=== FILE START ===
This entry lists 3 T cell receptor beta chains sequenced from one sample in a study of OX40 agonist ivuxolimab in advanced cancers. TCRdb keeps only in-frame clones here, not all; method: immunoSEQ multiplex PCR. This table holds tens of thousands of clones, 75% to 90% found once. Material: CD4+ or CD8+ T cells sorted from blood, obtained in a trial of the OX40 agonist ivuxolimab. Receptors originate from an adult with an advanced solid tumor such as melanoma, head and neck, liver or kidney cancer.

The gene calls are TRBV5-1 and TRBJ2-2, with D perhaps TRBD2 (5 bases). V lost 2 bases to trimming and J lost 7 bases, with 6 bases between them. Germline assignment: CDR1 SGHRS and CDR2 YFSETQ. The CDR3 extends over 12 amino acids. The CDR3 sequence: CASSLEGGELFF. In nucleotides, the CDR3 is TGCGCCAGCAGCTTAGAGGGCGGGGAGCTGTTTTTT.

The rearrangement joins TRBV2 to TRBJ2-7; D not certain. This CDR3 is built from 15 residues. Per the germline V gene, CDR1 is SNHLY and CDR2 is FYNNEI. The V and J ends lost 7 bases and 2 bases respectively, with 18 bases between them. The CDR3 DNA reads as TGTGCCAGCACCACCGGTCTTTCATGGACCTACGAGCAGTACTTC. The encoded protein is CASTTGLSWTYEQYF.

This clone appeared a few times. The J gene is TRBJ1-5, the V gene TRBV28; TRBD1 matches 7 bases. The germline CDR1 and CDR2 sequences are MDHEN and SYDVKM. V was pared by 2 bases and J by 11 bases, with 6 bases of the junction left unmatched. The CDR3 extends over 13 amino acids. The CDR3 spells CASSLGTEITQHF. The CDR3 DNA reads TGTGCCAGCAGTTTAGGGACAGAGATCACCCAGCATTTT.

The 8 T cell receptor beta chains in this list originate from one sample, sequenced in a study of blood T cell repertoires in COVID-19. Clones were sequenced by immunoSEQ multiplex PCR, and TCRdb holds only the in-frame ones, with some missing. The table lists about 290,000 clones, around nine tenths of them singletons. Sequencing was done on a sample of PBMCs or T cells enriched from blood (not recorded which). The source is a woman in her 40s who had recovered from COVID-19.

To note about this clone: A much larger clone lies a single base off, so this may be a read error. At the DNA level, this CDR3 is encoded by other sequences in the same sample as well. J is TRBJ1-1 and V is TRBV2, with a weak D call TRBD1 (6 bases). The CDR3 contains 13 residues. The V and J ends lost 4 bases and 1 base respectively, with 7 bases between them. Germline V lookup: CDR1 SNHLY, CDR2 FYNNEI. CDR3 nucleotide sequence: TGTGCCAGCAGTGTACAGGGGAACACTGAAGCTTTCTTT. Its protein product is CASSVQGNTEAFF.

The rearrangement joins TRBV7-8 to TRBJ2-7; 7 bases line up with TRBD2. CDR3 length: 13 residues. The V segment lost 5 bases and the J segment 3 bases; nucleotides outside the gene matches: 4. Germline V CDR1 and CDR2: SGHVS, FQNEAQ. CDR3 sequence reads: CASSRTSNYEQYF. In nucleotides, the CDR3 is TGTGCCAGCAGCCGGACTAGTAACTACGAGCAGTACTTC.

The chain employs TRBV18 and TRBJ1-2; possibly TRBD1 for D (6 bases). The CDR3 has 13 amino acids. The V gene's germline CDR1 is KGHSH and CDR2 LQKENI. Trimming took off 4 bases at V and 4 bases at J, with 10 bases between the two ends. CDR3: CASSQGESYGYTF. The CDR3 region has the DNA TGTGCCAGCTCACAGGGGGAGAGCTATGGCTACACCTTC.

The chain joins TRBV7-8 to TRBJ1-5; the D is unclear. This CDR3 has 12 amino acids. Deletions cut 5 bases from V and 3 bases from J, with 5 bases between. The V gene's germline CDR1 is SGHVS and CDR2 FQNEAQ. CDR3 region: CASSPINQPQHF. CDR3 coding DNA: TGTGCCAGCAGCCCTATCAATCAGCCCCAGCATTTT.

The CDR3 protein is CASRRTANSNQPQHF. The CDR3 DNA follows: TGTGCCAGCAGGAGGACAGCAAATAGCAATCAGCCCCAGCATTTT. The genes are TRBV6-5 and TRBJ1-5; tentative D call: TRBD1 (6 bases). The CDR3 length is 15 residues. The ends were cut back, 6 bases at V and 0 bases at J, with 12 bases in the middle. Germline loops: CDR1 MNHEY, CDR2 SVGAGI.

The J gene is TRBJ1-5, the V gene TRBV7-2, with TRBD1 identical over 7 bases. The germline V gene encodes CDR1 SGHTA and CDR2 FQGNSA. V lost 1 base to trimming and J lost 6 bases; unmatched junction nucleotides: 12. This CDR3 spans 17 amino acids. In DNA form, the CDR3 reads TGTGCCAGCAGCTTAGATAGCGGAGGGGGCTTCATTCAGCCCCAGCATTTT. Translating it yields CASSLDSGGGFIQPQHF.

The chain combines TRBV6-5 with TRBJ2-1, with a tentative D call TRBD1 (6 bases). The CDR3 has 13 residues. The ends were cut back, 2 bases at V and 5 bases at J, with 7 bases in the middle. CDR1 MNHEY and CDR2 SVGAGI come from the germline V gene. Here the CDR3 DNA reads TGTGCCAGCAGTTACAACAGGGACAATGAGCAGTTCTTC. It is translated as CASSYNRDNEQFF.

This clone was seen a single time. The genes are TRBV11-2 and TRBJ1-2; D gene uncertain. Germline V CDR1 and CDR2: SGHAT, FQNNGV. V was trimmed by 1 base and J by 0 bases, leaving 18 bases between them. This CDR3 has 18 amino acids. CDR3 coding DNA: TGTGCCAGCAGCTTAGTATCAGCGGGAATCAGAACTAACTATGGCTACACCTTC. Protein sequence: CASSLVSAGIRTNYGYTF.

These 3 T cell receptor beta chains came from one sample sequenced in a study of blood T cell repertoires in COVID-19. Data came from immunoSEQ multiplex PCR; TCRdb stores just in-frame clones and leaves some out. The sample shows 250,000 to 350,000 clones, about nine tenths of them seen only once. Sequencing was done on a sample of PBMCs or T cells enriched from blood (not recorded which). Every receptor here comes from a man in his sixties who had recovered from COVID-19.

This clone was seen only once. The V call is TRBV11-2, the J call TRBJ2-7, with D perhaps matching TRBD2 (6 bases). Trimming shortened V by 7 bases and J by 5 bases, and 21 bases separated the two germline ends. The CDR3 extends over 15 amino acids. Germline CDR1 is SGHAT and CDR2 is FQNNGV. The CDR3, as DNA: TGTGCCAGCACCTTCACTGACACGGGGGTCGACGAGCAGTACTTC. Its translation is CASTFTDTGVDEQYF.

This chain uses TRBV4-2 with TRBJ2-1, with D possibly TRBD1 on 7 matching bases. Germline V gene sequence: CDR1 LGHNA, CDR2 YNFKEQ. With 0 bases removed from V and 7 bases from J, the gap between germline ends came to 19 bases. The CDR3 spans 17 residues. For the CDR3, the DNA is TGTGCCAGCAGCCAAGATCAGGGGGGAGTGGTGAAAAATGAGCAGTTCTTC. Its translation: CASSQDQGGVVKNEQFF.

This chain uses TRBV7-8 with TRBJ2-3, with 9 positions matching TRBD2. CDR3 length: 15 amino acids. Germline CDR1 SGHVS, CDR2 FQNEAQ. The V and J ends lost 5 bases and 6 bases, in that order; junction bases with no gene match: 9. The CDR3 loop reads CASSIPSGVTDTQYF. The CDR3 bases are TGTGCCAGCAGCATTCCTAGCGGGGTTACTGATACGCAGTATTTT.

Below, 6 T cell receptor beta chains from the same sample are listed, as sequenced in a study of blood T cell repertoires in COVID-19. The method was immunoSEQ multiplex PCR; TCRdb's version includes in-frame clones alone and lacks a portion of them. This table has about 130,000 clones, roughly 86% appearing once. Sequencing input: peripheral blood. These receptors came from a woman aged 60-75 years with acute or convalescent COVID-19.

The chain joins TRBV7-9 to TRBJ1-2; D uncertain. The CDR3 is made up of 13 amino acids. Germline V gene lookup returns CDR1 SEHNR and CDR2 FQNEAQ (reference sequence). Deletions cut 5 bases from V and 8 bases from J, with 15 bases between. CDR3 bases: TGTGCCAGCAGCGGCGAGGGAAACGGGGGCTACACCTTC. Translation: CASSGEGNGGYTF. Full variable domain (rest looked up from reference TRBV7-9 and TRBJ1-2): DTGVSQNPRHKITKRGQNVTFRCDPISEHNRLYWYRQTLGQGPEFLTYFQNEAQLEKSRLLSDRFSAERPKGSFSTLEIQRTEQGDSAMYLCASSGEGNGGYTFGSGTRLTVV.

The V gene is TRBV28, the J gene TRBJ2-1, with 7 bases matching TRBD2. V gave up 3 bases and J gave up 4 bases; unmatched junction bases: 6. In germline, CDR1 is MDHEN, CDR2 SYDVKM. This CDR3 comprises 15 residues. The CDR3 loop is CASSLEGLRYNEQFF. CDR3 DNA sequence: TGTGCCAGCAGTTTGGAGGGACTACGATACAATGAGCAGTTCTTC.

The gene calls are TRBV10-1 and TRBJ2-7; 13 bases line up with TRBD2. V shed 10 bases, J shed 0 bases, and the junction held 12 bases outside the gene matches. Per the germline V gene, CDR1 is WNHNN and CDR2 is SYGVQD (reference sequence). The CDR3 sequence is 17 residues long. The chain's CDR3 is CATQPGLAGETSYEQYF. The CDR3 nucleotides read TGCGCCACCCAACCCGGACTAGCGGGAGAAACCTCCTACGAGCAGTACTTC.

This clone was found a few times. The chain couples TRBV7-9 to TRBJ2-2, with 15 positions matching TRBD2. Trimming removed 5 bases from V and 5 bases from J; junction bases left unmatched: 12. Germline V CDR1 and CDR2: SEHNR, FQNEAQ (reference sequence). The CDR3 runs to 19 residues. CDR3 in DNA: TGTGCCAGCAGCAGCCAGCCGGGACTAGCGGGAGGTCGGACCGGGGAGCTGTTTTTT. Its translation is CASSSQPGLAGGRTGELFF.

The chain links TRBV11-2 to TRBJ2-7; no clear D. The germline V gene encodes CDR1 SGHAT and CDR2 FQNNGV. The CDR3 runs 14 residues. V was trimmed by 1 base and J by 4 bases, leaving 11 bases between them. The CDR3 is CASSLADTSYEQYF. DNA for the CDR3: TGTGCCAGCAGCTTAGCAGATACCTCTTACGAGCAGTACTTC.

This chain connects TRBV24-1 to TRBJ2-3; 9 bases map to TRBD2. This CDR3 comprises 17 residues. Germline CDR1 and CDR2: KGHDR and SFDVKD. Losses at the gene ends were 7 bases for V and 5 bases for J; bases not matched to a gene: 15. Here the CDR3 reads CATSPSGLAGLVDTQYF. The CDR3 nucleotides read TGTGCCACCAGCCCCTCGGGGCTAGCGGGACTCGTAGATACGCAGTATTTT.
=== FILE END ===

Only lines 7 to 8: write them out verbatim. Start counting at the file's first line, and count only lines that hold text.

The rearrangement joins TRBV7-8 to TRBJ2-7; 7 bases line up with TRBD2. CDR3 length: 13 residues. The V segment lost 5 bases and the J segment 3 bases; nucleotides outside the gene matches: 4. Germline V CDR1 and CDR2: SGHVS, FQNEAQ. CDR3 sequence reads: CASSRTSNYEQYF. In nucleotides, the CDR3 is TGTGCCAGCAGCCGGACTAGTAACTACGAGCAGTACTTC.

The chain employs TRBV18 and TRBJ1-2; possibly TRBD1 for D (6 bases). The CDR3 has 13 amino acids. The V gene's germline CDR1 is KGHSH and CDR2 LQKENI. Trimming took off 4 bases at V and 4 bases at J, with 10 bases between the two ends. CDR3: CASSQGESYGYTF. The CDR3 region has the DNA TGTGCCAGCTCACAGGGGGAGAGCTATGGCTACACCTTC.